Nigerian embassy told to visit 4 nationals on death row as Indonesia gives 72 hours notice of impending executions
Indonesia has given a group of death row inmates 72 hours notice before they face the firing squad. Authorities have been making preparations, with death row drug convicts transferred to Nusakambangan prison island (pictured) where Indonesia puts convicts to death.
Fourteen prisoners are listed for execution, among them four Nigerian nationals, including Humphrey Ejike Jefferson and Michael Tutus Igwe, a Pakistani, one Indonesian woman, a Chinese, and Taiwanese nationals. Lawyers for some of the inmates have told ABC their clients may seek last-minute clemency from President Joko Widodo, meaning their executions could be delayed.
Meanwhile, Nigerian embassy were told to visit the Nigerian nationals in Cilacap yesterday, July 25 as they could be executed is days, reports Samantha Hawley for ABC Jakarta.
Despite widespread international condemnation from Diplomats and rights groups, President Widodo is determined to push ahead with the execution, insisting Jakarta is fighting a war against drugs and traffickers must be harshly punished.
The country’s Attorney-General’s office, which oversees executions, would not confirm any details but spokesman Mohammad Rum said: “The time is approaching.”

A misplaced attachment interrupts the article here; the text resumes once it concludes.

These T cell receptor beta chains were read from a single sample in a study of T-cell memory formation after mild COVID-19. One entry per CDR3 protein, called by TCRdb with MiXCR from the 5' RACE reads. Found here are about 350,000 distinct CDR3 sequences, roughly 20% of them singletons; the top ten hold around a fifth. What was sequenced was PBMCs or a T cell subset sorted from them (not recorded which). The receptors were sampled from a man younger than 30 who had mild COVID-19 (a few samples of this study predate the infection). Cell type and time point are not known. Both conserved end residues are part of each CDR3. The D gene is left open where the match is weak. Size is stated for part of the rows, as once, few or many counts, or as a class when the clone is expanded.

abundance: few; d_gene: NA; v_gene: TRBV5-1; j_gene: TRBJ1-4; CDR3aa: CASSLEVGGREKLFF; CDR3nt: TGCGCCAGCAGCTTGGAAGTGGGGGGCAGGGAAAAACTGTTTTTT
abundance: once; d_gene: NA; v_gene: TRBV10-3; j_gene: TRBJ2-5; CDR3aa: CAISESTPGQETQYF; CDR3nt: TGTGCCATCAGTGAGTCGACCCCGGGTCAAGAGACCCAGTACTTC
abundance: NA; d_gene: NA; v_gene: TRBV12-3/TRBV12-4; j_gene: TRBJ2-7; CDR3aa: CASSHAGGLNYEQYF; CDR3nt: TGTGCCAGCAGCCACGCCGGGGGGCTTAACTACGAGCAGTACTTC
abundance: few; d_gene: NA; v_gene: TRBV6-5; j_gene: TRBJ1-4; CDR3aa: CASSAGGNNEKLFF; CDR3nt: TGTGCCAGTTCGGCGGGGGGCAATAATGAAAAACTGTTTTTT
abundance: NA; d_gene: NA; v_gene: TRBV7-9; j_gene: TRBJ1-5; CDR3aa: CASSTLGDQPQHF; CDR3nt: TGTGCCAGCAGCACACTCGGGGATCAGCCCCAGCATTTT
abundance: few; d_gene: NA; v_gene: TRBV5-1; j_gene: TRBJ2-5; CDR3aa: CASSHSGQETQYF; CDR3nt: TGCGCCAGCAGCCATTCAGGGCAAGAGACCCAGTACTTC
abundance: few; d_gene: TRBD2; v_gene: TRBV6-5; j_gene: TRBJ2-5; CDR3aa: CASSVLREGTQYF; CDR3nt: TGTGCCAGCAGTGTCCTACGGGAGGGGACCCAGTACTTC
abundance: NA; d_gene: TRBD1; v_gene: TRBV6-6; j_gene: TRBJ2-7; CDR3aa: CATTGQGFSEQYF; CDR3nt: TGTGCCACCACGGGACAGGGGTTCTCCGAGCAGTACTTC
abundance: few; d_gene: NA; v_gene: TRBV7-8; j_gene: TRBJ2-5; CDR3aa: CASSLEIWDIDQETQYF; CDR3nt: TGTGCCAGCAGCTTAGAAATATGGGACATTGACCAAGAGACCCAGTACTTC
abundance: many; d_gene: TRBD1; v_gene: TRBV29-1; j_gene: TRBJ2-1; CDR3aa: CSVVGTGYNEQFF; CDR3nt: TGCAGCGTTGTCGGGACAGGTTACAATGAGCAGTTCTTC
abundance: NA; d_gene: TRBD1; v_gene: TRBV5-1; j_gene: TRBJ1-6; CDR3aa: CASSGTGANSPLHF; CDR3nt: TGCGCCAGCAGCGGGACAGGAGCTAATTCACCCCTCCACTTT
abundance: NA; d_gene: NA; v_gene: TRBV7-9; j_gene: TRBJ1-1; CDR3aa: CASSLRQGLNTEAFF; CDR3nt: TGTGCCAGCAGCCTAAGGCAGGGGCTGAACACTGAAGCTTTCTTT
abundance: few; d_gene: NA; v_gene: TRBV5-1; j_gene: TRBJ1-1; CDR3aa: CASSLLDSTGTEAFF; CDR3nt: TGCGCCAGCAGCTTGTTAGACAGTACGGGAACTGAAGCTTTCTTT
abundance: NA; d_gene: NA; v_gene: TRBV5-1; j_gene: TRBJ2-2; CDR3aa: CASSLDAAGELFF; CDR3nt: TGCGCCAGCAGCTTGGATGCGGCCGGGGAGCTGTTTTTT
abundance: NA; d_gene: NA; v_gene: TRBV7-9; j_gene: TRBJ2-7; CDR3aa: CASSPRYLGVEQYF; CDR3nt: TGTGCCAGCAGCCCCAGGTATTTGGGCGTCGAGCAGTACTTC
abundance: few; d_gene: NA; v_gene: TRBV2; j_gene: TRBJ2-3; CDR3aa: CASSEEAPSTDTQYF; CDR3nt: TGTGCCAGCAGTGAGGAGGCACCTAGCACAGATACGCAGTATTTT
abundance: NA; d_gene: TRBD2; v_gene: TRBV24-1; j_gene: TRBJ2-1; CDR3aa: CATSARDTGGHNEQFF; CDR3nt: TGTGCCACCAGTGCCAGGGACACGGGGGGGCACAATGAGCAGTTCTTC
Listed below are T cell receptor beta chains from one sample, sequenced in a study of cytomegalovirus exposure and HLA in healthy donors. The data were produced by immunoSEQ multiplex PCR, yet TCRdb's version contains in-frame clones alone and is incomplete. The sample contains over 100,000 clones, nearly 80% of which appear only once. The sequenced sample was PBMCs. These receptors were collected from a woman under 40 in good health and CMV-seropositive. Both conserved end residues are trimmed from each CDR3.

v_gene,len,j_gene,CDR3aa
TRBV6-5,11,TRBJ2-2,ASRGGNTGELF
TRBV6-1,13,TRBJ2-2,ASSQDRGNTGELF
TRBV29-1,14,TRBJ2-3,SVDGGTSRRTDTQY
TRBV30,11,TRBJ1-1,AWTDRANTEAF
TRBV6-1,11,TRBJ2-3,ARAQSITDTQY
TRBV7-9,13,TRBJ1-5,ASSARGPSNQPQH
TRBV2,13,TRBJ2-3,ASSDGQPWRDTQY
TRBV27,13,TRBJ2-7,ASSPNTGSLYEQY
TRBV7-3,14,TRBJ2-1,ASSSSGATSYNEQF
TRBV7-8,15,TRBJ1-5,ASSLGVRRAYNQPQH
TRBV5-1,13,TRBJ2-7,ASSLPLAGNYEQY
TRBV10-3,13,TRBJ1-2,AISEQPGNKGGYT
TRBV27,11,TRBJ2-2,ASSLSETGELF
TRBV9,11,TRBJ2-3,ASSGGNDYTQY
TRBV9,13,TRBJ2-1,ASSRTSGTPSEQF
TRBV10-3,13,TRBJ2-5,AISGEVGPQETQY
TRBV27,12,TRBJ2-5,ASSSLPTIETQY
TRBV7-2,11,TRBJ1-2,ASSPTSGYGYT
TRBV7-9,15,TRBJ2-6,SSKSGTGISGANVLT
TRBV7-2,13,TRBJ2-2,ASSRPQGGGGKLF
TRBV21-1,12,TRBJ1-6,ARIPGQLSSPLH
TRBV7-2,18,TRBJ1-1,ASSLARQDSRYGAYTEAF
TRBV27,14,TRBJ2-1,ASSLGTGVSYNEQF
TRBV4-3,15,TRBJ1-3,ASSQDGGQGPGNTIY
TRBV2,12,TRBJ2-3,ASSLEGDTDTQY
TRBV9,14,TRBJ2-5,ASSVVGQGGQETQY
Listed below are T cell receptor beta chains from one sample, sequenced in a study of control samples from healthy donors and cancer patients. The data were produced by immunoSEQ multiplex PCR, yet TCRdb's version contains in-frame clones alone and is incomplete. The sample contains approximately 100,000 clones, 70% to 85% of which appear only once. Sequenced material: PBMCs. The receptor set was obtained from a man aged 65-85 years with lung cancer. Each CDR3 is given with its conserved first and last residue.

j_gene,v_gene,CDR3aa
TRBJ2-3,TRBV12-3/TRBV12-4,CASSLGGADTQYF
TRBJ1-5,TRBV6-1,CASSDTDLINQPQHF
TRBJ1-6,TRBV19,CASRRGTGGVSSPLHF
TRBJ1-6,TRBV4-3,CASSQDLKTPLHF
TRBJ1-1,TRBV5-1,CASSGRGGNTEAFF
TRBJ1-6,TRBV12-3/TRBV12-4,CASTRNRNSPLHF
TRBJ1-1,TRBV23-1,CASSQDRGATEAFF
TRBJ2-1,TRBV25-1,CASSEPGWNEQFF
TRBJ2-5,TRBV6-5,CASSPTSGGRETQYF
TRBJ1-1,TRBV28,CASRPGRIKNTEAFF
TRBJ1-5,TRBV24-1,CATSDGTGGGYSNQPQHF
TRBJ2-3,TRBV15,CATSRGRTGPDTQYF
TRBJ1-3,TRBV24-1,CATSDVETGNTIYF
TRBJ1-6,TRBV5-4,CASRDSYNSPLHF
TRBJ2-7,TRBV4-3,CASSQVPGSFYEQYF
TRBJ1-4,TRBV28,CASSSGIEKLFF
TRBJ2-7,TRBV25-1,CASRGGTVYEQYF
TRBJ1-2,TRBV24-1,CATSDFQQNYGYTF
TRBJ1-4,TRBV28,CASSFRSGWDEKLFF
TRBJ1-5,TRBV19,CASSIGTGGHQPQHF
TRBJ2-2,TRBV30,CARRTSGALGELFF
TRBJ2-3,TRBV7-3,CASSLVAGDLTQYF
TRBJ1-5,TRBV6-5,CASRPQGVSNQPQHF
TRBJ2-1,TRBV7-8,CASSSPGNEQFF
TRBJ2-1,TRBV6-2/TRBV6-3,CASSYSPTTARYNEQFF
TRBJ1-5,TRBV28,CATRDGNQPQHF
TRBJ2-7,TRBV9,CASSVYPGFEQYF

However, Deputy Pakistani ambassador in Jakarta Syed Zahid Raza said the convicts, including a Pakistani, could be executed around midnight Friday. Pakistan has so far publicly voiced the most concern about the upcoming executions, and its foreign ministry summoned the Indonesian ambassador to Islamabad to convey their concerns about the case of their national, 52-year-old Zulfiqar Ali.
Activists said Mr Ali, sentenced to death in 2005 for heroin possession, was beaten and tortured into confessing and did not receive a fair trial. Rights groups have also called on Indonesia to halt the planned executions, citing worries about irregularities with some convictions.
In a statement, Amnesty International urged “the country’s authorities to halt all executions and to take immediate steps to ensure that the cases of all those under sentence of death are reviewed by an independent and impartial body”.
There have also been concerns over the case of a female Indonesian drug convict, Merri Utami, who is among the group. Rights group the National Commission on Violence Against Women said the former domestic worker was tricked into trafficking heroin.
Authorities have been making preparations, with death row drug convicts transferred to Nusakambangan prison island, where Indonesia puts convicts to death, and 14 prisoners reportedly placed in isolation — an usual step before executions.
About 1,500 police were being deployed around Cilacap, the town closest to Nusakambangan, visitors have been barred for a week and Muslim and Christian spiritual counsellors were seen crossing to the island.